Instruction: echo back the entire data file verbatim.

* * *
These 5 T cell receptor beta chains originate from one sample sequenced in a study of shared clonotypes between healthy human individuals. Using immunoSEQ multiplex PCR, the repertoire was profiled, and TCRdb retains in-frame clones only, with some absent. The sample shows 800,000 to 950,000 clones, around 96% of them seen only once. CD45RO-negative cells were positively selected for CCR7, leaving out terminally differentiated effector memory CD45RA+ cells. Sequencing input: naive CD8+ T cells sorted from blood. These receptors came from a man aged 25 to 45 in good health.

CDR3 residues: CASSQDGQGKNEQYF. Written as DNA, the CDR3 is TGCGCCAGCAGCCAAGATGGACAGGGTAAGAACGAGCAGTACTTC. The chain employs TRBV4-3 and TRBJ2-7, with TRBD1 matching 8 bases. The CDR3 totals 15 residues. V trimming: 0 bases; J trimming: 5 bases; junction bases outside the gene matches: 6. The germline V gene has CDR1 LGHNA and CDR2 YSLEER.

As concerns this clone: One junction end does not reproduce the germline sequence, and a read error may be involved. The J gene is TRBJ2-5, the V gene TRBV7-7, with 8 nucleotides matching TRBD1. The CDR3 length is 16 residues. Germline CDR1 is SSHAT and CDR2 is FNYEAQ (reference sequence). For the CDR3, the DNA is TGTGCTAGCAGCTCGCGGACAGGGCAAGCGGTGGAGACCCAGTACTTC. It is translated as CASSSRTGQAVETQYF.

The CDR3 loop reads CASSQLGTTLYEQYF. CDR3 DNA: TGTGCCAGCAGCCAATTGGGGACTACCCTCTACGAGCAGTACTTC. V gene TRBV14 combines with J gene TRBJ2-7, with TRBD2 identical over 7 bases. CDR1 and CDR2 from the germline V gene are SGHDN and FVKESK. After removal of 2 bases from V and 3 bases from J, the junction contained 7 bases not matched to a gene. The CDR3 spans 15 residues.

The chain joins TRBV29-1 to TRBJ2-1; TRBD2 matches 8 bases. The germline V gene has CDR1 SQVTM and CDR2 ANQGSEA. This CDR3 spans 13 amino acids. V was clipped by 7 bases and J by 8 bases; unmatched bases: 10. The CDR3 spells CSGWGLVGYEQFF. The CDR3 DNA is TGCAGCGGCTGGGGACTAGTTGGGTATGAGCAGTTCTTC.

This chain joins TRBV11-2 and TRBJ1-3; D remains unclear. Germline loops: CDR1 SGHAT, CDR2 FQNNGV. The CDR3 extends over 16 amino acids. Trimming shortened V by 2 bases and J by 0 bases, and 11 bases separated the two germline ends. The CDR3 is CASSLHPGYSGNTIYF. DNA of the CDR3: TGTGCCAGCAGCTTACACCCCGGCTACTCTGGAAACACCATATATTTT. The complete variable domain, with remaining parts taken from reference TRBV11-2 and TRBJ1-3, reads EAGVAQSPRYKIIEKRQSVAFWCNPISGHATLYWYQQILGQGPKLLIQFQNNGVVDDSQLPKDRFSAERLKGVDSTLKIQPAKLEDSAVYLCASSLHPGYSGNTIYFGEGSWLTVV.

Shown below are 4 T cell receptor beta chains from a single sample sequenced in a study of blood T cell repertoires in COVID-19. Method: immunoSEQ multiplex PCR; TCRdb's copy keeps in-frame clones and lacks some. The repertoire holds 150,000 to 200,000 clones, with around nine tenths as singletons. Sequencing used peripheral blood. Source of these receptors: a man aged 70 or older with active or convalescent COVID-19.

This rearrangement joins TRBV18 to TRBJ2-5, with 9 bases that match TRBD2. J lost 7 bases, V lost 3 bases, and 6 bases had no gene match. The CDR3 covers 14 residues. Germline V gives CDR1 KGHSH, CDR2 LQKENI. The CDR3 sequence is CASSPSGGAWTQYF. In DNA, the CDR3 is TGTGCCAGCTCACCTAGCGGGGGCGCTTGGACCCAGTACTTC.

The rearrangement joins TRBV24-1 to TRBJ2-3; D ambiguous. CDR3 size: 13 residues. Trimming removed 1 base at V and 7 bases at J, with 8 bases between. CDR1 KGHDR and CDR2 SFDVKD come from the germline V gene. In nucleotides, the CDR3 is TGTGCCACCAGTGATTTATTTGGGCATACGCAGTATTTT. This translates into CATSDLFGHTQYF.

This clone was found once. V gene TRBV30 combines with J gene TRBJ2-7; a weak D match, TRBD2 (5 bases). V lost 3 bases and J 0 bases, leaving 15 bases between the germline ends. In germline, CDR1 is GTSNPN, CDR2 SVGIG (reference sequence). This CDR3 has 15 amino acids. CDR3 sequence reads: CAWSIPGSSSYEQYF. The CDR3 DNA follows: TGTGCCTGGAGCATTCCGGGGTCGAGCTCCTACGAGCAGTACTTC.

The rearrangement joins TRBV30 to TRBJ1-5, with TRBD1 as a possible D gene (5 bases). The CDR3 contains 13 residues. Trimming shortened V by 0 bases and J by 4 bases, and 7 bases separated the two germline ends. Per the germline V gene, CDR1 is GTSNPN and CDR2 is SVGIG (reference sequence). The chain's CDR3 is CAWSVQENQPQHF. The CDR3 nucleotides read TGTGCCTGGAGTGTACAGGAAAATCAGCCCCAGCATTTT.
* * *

These 5 T cell receptor beta chains originate from one sample sequenced in a study of shared clonotypes between healthy human individuals. Using immunoSEQ multiplex PCR, the repertoire was profiled, and TCRdb retains in-frame clones only, with some absent. The sample shows 800,000 to 950,000 clones, around 96% of them seen only once. CD45RO-negative cells were positively selected for CCR7, leaving out terminally differentiated effector memory CD45RA+ cells. Sequencing input: naive CD8+ T cells sorted from blood. These receptors came from a man aged 25 to 45 in good health.

CDR3 residues: CASSQDGQGKNEQYF. Written as DNA, the CDR3 is TGCGCCAGCAGCCAAGATGGACAGGGTAAGAACGAGCAGTACTTC. The chain employs TRBV4-3 and TRBJ2-7, with TRBD1 matching 8 bases. The CDR3 totals 15 residues. V trimming: 0 bases; J trimming: 5 bases; junction bases outside the gene matches: 6. The germline V gene has CDR1 LGHNA and CDR2 YSLEER.

As concerns this clone: One junction end does not reproduce the germline sequence, and a read error may be involved. The J gene is TRBJ2-5, the V gene TRBV7-7, with 8 nucleotides matching TRBD1. The CDR3 length is 16 residues. Germline CDR1 is SSHAT and CDR2 is FNYEAQ (reference sequence). For the CDR3, the DNA is TGTGCTAGCAGCTCGCGGACAGGGCAAGCGGTGGAGACCCAGTACTTC. It is translated as CASSSRTGQAVETQYF.

The CDR3 loop reads CASSQLGTTLYEQYF. CDR3 DNA: TGTGCCAGCAGCCAATTGGGGACTACCCTCTACGAGCAGTACTTC. V gene TRBV14 combines with J gene TRBJ2-7, with TRBD2 identical over 7 bases. CDR1 and CDR2 from the germline V gene are SGHDN and FVKESK. After removal of 2 bases from V and 3 bases from J, the junction contained 7 bases not matched to a gene. The CDR3 spans 15 residues.

The chain joins TRBV29-1 to TRBJ2-1; TRBD2 matches 8 bases. The germline V gene has CDR1 SQVTM and CDR2 ANQGSEA. This CDR3 spans 13 amino acids. V was clipped by 7 bases and J by 8 bases; unmatched bases: 10. The CDR3 spells CSGWGLVGYEQFF. The CDR3 DNA is TGCAGCGGCTGGGGACTAGTTGGGTATGAGCAGTTCTTC.

This chain joins TRBV11-2 and TRBJ1-3; D remains unclear. Germline loops: CDR1 SGHAT, CDR2 FQNNGV. The CDR3 extends over 16 amino acids. Trimming shortened V by 2 bases and J by 0 bases, and 11 bases separated the two germline ends. The CDR3 is CASSLHPGYSGNTIYF. DNA of the CDR3: TGTGCCAGCAGCTTACACCCCGGCTACTCTGGAAACACCATATATTTT. The complete variable domain, with remaining parts taken from reference TRBV11-2 and TRBJ1-3, reads EAGVAQSPRYKIIEKRQSVAFWCNPISGHATLYWYQQILGQGPKLLIQFQNNGVVDDSQLPKDRFSAERLKGVDSTLKIQPAKLEDSAVYLCASSLHPGYSGNTIYFGEGSWLTVV.

Shown below are 4 T cell receptor beta chains from a single sample sequenced in a study of blood T cell repertoires in COVID-19. Method: immunoSEQ multiplex PCR; TCRdb's copy keeps in-frame clones and lacks some. The repertoire holds 150,000 to 200,000 clones, with around nine tenths as singletons. Sequencing used peripheral blood. Source of these receptors: a man aged 70 or older with active or convalescent COVID-19.

This rearrangement joins TRBV18 to TRBJ2-5, with 9 bases that match TRBD2. J lost 7 bases, V lost 3 bases, and 6 bases had no gene match. The CDR3 covers 14 residues. Germline V gives CDR1 KGHSH, CDR2 LQKENI. The CDR3 sequence is CASSPSGGAWTQYF. In DNA, the CDR3 is TGTGCCAGCTCACCTAGCGGGGGCGCTTGGACCCAGTACTTC.

The rearrangement joins TRBV24-1 to TRBJ2-3; D ambiguous. CDR3 size: 13 residues. Trimming removed 1 base at V and 7 bases at J, with 8 bases between. CDR1 KGHDR and CDR2 SFDVKD come from the germline V gene. In nucleotides, the CDR3 is TGTGCCACCAGTGATTTATTTGGGCATACGCAGTATTTT. This translates into CATSDLFGHTQYF.

This clone was found once. V gene TRBV30 combines with J gene TRBJ2-7; a weak D match, TRBD2 (5 bases). V lost 3 bases and J 0 bases, leaving 15 bases between the germline ends. In germline, CDR1 is GTSNPN, CDR2 SVGIG (reference sequence). This CDR3 has 15 amino acids. CDR3 sequence reads: CAWSIPGSSSYEQYF. The CDR3 DNA follows: TGTGCCTGGAGCATTCCGGGGTCGAGCTCCTACGAGCAGTACTTC.

The rearrangement joins TRBV30 to TRBJ1-5, with TRBD1 as a possible D gene (5 bases). The CDR3 contains 13 residues. Trimming shortened V by 0 bases and J by 4 bases, and 7 bases separated the two germline ends. Per the germline V gene, CDR1 is GTSNPN and CDR2 is SVGIG (reference sequence). The chain's CDR3 is CAWSVQENQPQHF. The CDR3 nucleotides read TGTGCCTGGAGTGTACAGGAAAATCAGCCCCAGCATTTT.